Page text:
One of the main themes of this course is to think computationally in order to figure out how to solve complex problems using principles from computer science. To introduce this main theme, we will play an online game called LightBot 2. The goal of LightBot 2 is to program a virtual robot to light one or more square on a floor that may be uneven or have other surprises.
Light-Bot 2 contains a set of standard levels divided into four categories: basic, recursion, conditionals, and expert. If you have not already, you should go and play the first few levels in the basic, recursion, and conditionals categories of Light-Bot 2 before proceeding.
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In the game, the Lightbot is programmed by arranging icons representing discrete actions onto a grid. The possible actions are:
A command (left, right, jump, etc.) can be "colored" so that it only occurs if Lightbot is the given color when it tries to execute that command. For example, the command
will cause Lightbot to jump only if it is currently blue. Otherwise, Lightbot doesn't jump. (You can create a colored command by first dragging the command into the robot's program area and then clicking the multicolor box and clicking the command until it turns into the color you want.)
After the player finishes building the program, they press the "Run" button and watch Lightbot operate under the control of the program. Commands are grouped into three procedures: a "main method", a "function 1", and a "function 2". When executing a procedure Lightbot, generally, executes each command of the procedure left-to-right, top-to-bottom. That is, Lightbot first performs the left-most action in the top row of that procedure, then proceeds performing the actions left-to-right within each row, moves to the left-most command of the next lower row after completing each row, and finally stops when the end of the procedure is reached. (The "f1", "f2" and "break" commands alter the order of execution, but even when such commands are present, this left-to-right, top-to-bottom ordering defines each procedure's "command sequence".)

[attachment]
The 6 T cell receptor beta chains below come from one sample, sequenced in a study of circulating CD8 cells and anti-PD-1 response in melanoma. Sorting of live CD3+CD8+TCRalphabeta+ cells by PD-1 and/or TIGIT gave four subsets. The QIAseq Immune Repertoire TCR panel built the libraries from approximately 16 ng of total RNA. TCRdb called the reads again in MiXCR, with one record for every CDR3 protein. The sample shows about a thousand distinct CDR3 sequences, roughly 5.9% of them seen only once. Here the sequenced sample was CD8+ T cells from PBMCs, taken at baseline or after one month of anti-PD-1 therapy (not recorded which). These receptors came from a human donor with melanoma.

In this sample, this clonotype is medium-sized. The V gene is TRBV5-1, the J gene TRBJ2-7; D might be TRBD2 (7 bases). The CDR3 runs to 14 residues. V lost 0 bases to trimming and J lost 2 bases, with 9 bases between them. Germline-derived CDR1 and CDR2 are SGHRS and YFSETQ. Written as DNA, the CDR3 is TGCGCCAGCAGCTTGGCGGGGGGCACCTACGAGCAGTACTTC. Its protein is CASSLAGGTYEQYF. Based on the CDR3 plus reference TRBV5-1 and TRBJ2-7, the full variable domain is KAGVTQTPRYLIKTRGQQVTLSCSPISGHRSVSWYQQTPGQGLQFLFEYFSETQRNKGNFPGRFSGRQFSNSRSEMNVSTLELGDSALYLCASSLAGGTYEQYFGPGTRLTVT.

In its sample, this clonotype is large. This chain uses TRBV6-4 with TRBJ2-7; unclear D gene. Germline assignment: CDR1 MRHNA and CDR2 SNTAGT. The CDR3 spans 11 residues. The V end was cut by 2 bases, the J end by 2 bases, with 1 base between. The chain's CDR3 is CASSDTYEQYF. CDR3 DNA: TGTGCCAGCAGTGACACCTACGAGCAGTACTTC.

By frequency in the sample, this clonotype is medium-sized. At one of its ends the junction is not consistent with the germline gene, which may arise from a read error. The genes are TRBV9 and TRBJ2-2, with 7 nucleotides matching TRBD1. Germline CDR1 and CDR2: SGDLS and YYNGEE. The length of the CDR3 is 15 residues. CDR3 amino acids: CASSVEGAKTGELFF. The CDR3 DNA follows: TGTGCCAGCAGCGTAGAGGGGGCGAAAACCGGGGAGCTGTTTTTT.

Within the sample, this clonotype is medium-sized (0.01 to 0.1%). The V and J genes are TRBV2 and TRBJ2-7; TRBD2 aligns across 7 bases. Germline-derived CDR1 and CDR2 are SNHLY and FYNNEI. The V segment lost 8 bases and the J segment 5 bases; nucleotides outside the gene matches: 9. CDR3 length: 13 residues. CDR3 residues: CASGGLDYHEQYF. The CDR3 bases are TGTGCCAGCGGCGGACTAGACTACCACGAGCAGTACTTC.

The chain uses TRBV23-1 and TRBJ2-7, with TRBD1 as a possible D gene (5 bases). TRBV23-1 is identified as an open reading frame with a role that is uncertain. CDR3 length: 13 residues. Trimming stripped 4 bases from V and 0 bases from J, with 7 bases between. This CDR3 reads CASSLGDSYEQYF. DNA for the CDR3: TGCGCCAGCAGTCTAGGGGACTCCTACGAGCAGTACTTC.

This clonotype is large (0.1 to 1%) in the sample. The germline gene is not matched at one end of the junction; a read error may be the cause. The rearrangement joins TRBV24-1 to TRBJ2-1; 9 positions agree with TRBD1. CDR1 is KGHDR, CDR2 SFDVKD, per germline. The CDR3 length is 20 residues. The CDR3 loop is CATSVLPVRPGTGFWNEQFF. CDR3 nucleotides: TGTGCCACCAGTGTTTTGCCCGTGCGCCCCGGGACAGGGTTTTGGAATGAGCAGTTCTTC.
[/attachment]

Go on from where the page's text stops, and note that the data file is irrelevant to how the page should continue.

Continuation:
Although programs can be written in a variety of notations — including graphical ones, like in the Light-Bot online game — it is most common to use represent programs textually. That is, most programs are represented as a sequence of letters numbers, spaces, and other character symbols, arranged according to particular rules that define what sequences are allowed and what they mean. We will see this later for programs written in Ruby, but we can also rewrite our Light-Bot programs in a textual form.
For example, consider the Lightbot puzzle with its solution program and the corresponding text file shown in Figure 1 below.
It is in the textual form that you are required to submit your solutions to Lightbot puzzles. Specifically, you should create a plain text file (ending with an extension of .txt) for each puzzle consisting of four parts (a header, a main method, a function 1, and a function 2). These parts should be separated by blank lines.
The header will consist of three lines. The first of which, will begin with "Name:" and followed by your name. The second will have "Course: 15-110". The third will have "Section: " followed by the letter for your lab section.